Poetry News

Iceland: Literary Paradise

By Harriet Staff


BBC News released a fascinating statistic proving that the little Nordic country might be literary paradise: 1 in 10 residents of Iceland will publish a book. This makes it the home of the highest concentration of writers anywhere in the world. Not only do they have more writers, but they also have more books published and a greater number of books read per person than anywhere else.

The article brags:

Sagas are written on napkins and coffee cups. Each geyser and waterfall we visit has a tale of ancient heroes and heroines attached. Our guide stands up mid-tour to recite his own poetry - our taxi driver's father and grandfather write biographies.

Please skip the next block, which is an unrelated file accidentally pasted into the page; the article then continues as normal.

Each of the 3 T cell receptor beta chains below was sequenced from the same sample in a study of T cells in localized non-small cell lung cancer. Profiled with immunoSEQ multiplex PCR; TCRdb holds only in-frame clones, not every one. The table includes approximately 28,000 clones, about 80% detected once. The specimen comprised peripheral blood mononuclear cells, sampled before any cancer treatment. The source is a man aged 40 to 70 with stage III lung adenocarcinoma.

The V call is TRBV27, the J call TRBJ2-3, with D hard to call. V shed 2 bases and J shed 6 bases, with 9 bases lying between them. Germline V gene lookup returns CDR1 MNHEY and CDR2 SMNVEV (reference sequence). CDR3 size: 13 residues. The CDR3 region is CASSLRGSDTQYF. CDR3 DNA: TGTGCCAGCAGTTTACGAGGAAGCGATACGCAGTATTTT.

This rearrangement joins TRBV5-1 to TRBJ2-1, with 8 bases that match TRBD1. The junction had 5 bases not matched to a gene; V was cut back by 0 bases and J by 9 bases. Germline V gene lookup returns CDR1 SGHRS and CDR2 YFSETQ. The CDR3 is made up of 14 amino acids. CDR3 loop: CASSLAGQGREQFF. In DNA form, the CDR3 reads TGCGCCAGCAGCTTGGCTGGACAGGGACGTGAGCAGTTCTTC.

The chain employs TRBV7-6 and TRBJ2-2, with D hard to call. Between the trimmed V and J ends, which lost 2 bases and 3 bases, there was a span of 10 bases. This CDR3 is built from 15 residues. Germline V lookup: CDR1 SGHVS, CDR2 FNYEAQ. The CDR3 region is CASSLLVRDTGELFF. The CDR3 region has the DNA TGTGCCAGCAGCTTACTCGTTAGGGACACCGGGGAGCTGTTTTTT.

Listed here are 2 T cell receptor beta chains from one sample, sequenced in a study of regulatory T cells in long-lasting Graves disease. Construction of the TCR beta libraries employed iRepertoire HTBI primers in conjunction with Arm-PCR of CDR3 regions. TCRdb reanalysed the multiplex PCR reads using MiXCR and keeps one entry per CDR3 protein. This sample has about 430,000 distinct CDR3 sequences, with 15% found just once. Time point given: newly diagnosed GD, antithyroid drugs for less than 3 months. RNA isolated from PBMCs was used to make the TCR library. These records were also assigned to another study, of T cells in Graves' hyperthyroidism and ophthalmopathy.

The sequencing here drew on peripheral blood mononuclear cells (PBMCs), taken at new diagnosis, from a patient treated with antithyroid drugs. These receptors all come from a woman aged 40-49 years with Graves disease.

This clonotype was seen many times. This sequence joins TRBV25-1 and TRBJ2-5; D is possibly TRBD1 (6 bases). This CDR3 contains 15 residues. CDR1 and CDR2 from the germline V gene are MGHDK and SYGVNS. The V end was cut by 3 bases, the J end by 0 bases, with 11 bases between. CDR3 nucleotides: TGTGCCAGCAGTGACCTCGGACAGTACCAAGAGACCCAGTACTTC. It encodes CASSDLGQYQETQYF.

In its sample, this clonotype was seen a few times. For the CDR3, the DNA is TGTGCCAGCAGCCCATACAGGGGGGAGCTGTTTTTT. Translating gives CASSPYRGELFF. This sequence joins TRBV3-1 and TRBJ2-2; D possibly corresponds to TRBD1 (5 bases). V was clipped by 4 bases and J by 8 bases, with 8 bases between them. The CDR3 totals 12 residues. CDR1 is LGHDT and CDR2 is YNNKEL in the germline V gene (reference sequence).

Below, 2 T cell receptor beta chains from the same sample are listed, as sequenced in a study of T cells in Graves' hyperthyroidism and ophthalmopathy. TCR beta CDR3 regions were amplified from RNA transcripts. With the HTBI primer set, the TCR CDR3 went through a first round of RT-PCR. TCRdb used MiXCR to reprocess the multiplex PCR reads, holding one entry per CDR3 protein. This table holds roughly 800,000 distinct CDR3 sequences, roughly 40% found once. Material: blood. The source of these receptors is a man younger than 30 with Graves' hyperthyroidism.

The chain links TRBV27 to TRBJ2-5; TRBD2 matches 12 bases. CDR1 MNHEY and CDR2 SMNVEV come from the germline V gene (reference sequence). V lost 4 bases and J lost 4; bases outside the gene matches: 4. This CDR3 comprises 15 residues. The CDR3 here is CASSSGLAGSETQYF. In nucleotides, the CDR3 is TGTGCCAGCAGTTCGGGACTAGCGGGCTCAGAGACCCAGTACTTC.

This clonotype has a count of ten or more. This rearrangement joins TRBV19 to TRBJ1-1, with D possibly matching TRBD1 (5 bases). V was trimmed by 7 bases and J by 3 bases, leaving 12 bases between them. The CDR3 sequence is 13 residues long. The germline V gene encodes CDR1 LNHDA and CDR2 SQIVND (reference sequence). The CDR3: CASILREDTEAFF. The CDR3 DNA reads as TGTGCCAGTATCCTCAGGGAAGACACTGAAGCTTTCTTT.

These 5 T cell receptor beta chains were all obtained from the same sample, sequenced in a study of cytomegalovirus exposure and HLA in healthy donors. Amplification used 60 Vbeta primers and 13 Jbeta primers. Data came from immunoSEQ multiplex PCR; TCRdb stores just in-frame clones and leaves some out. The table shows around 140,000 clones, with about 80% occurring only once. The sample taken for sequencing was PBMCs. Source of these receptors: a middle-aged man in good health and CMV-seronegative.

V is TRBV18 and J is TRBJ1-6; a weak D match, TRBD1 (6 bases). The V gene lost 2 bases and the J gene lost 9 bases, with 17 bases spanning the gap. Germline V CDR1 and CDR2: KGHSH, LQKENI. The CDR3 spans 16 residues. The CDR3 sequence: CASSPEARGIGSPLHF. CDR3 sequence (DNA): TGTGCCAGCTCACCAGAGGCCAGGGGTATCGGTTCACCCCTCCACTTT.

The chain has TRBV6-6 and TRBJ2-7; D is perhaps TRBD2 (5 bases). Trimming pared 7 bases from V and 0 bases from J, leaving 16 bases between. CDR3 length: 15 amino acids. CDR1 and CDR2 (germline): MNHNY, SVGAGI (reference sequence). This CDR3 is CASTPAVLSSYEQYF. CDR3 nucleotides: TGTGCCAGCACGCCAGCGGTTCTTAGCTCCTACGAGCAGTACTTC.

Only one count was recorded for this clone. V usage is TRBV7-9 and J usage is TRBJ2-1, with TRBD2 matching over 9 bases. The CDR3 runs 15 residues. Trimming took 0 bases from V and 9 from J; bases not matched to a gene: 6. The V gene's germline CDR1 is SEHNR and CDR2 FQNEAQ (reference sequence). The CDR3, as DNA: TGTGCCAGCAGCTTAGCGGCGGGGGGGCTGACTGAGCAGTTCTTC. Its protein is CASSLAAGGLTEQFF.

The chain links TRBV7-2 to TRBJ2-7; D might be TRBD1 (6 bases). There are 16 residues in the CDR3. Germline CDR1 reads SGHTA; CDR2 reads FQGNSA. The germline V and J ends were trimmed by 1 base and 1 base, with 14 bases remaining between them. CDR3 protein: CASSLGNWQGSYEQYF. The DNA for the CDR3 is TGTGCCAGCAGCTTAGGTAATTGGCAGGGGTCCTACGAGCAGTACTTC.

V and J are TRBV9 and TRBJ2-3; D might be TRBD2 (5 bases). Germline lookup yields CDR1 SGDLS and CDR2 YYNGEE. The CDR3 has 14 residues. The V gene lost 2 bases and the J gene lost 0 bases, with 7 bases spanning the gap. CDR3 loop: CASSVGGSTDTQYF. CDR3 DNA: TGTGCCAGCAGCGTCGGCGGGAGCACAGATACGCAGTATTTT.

Public benches have barcodes so you listen to a story on your smartphone as you sit.

Reykjavik is rocking with writers. It is book festival time. Man Booker Prize winner Kiran Desai and Generation X author Douglas Coupland rub shoulders with Icelandic literary superstars Gerdur Kristny and Sjon. Sjon also pens lyrics for Bjork, Iceland's musical superstar.

"Writers are respected here," Agla Magnusdottir tells me. "They live well. Some even get a salary."

We're zipping up our Sigur Rós discographies and woolen underwear and catching the next flight.

Dreams of utopian happiness start here.

Originally Published: October 14th, 2013
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